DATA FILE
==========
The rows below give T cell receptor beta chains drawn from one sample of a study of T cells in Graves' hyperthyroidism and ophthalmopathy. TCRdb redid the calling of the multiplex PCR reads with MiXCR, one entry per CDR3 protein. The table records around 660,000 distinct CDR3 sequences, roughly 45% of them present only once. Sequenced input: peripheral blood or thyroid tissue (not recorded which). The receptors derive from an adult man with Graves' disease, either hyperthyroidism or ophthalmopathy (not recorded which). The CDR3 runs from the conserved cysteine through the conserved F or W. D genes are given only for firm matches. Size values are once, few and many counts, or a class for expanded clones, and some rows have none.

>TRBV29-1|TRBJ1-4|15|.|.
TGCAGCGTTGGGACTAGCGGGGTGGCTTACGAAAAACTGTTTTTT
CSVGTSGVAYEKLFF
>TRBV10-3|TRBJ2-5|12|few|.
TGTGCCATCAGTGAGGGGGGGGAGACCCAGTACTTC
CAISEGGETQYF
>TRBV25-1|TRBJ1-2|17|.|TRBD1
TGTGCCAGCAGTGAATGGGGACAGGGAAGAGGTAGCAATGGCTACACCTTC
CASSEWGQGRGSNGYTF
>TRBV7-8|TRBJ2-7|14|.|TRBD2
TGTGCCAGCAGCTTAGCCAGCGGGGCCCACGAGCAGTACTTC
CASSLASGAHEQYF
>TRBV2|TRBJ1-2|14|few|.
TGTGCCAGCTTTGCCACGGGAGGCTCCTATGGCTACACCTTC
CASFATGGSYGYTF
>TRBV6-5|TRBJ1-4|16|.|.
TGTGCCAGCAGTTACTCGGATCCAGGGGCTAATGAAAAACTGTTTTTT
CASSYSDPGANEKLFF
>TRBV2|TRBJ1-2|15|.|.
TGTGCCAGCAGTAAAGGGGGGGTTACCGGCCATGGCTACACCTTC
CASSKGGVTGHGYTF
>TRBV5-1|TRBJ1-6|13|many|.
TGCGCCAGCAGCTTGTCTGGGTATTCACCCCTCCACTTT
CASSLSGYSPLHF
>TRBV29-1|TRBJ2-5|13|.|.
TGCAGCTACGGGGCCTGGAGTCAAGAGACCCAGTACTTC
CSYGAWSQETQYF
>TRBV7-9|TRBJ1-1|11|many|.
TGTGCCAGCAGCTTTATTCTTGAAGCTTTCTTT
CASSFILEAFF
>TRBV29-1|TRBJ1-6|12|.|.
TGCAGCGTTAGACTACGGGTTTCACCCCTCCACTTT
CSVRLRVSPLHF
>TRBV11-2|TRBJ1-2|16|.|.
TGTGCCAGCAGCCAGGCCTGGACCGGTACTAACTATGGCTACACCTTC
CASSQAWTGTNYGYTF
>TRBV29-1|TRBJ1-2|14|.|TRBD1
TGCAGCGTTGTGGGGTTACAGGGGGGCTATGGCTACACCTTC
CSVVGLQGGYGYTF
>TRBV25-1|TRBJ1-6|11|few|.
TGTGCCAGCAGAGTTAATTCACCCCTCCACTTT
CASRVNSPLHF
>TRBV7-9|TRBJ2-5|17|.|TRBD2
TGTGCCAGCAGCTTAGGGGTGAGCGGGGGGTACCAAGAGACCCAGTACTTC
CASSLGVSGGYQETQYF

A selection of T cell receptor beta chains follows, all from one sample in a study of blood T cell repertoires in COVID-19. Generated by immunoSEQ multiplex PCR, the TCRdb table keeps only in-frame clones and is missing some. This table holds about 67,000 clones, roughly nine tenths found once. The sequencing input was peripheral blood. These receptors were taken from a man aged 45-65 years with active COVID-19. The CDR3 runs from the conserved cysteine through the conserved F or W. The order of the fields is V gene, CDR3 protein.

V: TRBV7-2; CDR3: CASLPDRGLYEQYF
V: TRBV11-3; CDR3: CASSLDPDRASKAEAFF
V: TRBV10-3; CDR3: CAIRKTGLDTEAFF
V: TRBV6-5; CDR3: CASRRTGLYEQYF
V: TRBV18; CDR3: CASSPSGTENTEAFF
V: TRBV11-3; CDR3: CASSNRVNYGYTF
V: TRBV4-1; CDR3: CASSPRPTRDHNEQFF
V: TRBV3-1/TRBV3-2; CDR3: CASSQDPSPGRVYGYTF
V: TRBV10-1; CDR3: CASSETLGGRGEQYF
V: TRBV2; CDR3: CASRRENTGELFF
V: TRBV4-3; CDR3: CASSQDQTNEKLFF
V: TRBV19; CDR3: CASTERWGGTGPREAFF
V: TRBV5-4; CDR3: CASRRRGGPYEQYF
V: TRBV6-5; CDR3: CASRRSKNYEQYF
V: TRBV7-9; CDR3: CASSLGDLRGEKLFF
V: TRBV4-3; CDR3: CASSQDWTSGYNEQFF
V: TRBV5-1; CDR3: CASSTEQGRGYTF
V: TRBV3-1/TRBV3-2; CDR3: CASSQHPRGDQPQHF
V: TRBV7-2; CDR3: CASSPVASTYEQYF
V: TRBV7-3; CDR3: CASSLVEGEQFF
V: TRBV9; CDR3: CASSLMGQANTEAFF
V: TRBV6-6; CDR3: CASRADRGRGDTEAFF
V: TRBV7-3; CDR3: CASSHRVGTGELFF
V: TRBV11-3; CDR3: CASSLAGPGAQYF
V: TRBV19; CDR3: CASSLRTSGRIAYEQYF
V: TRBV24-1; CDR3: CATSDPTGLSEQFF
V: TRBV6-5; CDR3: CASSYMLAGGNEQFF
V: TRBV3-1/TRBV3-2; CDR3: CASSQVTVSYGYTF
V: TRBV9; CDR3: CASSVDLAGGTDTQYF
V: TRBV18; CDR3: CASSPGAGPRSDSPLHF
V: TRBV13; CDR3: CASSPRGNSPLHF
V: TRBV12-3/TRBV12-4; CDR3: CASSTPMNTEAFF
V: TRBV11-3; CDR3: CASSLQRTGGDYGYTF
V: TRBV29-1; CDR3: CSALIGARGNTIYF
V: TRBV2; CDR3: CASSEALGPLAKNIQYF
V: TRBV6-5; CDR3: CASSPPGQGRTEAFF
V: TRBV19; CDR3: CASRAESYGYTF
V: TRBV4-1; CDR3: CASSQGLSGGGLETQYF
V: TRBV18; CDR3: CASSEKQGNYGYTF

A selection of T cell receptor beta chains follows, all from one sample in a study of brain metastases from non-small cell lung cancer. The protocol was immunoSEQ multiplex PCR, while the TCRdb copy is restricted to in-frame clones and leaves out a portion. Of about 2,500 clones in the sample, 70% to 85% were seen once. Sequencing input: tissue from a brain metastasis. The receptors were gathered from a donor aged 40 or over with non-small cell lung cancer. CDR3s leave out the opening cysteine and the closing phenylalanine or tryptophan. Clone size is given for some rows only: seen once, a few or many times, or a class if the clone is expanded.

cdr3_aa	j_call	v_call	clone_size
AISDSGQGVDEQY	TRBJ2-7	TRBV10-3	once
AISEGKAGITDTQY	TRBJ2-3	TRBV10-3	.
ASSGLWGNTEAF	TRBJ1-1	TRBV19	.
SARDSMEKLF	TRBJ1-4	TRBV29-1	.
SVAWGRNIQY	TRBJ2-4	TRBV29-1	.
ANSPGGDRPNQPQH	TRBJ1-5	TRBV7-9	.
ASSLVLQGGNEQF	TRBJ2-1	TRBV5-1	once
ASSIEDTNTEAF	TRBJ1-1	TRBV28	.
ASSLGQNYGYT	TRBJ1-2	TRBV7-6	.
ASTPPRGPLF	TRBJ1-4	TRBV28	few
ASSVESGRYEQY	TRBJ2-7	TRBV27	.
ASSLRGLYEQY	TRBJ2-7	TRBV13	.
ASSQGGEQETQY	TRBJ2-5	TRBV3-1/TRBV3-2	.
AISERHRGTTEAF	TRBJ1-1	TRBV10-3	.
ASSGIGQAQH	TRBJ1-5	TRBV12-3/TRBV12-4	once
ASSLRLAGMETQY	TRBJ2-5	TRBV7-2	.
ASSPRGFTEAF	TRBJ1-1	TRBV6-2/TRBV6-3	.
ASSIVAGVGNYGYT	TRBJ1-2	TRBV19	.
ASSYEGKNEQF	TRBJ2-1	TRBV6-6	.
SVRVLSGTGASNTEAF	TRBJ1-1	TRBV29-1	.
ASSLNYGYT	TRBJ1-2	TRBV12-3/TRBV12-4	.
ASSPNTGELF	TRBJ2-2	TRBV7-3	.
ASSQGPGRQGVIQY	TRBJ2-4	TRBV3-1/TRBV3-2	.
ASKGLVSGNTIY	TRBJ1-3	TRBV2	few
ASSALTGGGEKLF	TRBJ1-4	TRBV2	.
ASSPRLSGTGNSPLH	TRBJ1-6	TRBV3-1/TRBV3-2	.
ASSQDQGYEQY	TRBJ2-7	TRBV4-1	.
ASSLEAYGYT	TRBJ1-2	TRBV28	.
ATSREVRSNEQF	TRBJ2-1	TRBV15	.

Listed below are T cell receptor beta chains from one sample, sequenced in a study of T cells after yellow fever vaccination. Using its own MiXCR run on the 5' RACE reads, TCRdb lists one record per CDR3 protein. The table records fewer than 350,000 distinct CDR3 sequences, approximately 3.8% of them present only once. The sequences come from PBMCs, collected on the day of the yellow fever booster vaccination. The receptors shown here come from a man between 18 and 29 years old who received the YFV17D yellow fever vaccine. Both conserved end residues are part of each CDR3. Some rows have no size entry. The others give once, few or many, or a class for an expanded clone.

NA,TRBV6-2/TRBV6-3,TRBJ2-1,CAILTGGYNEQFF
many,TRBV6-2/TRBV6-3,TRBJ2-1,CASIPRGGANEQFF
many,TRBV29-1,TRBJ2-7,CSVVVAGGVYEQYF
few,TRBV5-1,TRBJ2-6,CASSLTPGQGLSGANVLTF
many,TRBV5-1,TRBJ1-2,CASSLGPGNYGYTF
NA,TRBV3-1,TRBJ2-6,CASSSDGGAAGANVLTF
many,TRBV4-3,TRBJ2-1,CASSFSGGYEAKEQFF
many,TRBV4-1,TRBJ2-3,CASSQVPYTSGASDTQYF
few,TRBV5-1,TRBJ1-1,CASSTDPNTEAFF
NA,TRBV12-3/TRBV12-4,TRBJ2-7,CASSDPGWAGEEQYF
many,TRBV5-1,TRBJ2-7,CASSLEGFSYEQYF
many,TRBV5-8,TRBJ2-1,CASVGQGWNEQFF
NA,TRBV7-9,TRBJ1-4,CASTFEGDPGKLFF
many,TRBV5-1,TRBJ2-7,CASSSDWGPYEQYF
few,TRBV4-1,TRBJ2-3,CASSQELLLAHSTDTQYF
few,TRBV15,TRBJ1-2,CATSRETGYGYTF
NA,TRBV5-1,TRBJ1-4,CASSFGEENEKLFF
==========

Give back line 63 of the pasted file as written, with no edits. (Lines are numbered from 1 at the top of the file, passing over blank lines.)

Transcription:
V: TRBV4-3; CDR3: CASSQDWTSGYNEQFF